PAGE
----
I love to design surface patterns. Here’s a selection of them.
I use a range of techniques to create the elements that make up my patterns. Pencil sketches, doodles, painting, printing, markers, pastels, scraping, scattering, splattering, and photographing or scanning objects. I find that the most satisfying designs start with some kind of organic, artistic process.
Here’s a selection of examples.
I’ve been drawing, painting, tearing and scanning a variety of textures to experiment doing some digital collage.
I spent quite a long time retouching the scan of the torn paper strips and now I’m layering and arranging them into colourful collage textures like this:
I’m looking forward to experimenting with some more varied colour combinations now I’ve thoroughly explored the monochrome palette options. There will be for sale within my stock image offerings asap.
I opened an etsy shop to sell my patterns as printable craft papers. It’s a surprisingly time consuming process but I figure once each listing is up there it’s done and can be used as many times as I want in the future. Here’s an example:
I’ve had no sales so far but then I’ve done zero promotion. I’m looking into setting up the usual suspect social media stuff for Quirky Mundo to see if I can drive some more traffic to my selling sites.
I’ve been going through some more of my older hand drawn patterns and making vector versions of them. It is pretty time consuming but I really like the results. Here’s an example:
I love the pattern making tools in the latest version of adobe Illustrator, they make it fun to get complicated and interesting pattern repeats. I’m having a hell of a time getting the pattern tiles not to explode when the file is saved in a legacy version though. Stock agencies like Shutterstock want the file saved as an Illustrator 10 eps so it’s a problem I need to solve. I have some ideas on how to do that which will keep me busy.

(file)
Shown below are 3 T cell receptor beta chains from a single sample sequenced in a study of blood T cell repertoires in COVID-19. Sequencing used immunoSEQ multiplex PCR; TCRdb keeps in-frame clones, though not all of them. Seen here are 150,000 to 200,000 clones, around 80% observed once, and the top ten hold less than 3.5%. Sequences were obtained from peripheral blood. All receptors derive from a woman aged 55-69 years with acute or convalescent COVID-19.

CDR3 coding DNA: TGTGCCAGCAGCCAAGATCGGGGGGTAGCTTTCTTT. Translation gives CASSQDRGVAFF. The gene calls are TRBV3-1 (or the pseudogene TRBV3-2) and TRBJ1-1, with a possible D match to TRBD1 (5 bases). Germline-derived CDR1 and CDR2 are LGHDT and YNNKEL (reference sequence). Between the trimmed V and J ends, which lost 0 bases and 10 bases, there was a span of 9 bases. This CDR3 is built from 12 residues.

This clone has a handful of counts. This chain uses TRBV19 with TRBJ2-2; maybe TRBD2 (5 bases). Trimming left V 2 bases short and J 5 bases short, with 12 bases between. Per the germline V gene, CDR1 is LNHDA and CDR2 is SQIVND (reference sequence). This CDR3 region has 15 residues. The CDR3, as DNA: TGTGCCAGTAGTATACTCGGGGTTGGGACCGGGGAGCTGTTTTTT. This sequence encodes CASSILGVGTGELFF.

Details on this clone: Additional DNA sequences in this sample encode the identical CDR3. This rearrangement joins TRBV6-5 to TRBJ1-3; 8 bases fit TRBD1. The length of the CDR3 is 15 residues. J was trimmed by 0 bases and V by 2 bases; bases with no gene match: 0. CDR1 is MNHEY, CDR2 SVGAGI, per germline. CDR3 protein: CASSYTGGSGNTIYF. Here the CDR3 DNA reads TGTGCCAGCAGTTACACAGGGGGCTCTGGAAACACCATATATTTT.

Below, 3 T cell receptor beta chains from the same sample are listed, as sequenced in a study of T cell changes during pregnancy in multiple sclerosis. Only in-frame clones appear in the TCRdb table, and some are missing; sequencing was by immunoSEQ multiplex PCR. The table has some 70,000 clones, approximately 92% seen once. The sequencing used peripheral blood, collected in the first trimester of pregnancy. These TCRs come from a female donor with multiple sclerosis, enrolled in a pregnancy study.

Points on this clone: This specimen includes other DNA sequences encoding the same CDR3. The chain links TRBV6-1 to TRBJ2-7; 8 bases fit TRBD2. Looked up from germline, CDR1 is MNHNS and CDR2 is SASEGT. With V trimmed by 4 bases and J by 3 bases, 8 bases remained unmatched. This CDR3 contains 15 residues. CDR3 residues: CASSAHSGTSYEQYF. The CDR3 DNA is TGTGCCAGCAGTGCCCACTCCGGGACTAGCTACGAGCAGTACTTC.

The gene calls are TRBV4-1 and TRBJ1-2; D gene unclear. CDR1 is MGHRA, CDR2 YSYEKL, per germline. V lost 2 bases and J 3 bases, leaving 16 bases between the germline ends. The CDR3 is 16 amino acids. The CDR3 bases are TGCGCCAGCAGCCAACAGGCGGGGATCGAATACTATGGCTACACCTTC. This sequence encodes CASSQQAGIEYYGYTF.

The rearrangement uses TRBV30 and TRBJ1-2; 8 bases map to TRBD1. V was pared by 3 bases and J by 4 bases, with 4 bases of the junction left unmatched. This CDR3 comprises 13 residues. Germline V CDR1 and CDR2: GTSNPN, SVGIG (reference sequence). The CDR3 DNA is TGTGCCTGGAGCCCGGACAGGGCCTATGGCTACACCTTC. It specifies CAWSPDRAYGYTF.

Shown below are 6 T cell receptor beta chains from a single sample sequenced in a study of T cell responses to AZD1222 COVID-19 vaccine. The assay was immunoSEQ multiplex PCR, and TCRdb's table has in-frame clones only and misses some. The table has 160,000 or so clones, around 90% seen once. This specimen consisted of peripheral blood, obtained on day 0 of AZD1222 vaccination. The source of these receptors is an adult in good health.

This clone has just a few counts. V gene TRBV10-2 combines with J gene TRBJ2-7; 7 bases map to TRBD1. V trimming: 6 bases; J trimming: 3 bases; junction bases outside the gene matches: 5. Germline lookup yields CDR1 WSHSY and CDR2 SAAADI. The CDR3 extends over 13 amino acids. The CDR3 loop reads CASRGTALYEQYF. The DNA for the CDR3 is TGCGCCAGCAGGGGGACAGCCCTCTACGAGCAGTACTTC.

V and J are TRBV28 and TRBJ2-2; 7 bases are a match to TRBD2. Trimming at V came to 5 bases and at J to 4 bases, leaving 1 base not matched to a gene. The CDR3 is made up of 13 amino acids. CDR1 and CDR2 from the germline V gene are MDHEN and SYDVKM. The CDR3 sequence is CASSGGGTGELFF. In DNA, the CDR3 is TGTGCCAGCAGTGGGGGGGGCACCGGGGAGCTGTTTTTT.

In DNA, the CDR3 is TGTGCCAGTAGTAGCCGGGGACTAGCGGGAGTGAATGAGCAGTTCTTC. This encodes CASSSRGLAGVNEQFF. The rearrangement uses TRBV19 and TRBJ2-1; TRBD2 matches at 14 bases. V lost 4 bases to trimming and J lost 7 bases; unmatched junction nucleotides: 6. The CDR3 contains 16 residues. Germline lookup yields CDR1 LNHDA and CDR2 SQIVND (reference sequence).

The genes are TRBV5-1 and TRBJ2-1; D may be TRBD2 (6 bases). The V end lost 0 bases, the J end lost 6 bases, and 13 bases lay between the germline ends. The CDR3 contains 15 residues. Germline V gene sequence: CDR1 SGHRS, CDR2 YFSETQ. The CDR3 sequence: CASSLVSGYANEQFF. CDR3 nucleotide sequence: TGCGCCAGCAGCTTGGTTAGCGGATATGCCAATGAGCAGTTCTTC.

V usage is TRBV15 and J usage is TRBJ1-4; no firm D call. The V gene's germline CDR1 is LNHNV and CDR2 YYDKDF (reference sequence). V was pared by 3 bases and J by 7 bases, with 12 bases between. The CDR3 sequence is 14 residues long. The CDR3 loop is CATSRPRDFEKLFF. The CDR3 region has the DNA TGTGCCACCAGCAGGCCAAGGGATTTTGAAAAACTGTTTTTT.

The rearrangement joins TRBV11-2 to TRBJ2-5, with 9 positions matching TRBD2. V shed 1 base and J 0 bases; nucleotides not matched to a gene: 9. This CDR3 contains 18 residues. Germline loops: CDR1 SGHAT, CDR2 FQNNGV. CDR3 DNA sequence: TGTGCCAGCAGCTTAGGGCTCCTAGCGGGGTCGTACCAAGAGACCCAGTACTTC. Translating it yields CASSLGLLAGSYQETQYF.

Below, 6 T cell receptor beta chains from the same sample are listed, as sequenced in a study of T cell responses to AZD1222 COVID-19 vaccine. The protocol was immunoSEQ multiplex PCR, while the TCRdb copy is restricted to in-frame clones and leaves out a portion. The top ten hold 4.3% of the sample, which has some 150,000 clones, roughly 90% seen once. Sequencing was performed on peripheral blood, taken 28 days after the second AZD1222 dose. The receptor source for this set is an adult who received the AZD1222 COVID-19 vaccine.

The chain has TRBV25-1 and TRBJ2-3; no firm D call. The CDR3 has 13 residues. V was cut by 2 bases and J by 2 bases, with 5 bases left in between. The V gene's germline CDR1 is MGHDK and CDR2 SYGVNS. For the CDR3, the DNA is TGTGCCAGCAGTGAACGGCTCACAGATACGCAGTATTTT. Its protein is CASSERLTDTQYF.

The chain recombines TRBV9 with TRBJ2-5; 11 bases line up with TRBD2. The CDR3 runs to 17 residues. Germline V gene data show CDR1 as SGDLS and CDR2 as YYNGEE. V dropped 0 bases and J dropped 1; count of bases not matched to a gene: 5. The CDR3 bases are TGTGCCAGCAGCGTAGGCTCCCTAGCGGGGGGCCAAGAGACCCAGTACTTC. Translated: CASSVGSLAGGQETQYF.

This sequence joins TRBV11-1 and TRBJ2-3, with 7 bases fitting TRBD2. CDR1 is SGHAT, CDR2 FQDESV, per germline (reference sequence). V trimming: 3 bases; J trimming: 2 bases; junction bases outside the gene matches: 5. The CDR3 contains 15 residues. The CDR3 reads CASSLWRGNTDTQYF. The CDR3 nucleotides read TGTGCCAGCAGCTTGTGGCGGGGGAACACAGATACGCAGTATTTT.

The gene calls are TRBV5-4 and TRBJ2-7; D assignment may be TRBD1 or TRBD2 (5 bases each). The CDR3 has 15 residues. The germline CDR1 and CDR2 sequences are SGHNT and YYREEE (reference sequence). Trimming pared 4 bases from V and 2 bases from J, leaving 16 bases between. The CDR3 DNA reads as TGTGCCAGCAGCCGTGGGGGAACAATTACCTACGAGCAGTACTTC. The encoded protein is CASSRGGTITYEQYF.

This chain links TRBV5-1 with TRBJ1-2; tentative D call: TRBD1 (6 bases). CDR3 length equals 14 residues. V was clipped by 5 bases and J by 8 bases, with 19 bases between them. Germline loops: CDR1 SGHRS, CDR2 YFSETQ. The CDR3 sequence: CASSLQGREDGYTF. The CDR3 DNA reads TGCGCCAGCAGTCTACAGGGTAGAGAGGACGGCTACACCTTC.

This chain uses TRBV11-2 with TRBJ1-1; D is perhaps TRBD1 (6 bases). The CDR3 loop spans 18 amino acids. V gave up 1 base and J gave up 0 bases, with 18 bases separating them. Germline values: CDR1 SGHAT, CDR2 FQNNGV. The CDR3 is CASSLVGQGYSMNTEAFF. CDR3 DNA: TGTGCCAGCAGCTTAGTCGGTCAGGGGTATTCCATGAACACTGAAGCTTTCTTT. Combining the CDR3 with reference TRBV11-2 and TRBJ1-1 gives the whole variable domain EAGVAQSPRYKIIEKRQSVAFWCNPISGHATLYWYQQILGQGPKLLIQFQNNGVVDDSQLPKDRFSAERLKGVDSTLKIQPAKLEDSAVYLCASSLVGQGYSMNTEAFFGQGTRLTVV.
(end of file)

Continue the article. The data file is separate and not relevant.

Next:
I think this one will be good as a fabric pattern too so it will eventually end up on my Spoonflower collection too.
One of the fun things about deciding to go try going down the stock image route is that I can get out all the old illustration experiments I did and then discarded on my previous attempts to make a signature style. One of the problems I’ve always had is settling on one way of doing creative stuff. Now I don’t need to.
Here’s a pattern I made from a loose doodle style using watercolour and fine liners. I like the light hearted brightness of this one.
This is now for sale as a stock seamless pattern and as fabric on Spoonflower , fingers crossed other folks like it too.
I’ve recently been converting my hand drawn patterns into vector versions, as demonstrated here:
And the vector version of it as a seamless repeating pattern:
Here’s an inverted version of the lino textured concentric circle pattern.
It’s my definition of inverted because the white on blue version came first but it could be argued that this is the positive version really.
I do love the scanned lino print texture. I sat and printed multiple versions of an uncut A4 lino sheet to get an authentic and convincing effect.
Of all the patterns I’ve drawn recently I think this one is my favourite. It’s hand-drawn and was composed as I went – no photoshop involved other than to clean up the scan. I also learned an important lesson about keeping my scanner dust-free as it took absolutely ages to clean up. I’m now the proud owner of some cleaning wipes for exactly that purpose.
I remember way back when I was doing a BTEC in Graphic design I did a project that needed a design for a Windsor and Newton Gouache box. I painstakingly painted a complicated circles pattern using said gouache. 27 years later and I’m back to drawing circles.
I was so happy with the result of that project that it was the turning point that convinced me that the graphic design option was going to work out. Which it did, for many years, until it didn’t any more. In hindsight I think it was actually the circle pattern that I was happy with, more than the graphic design elements that surrounded it.
Hindsight it a wonderful thing and all that… 😉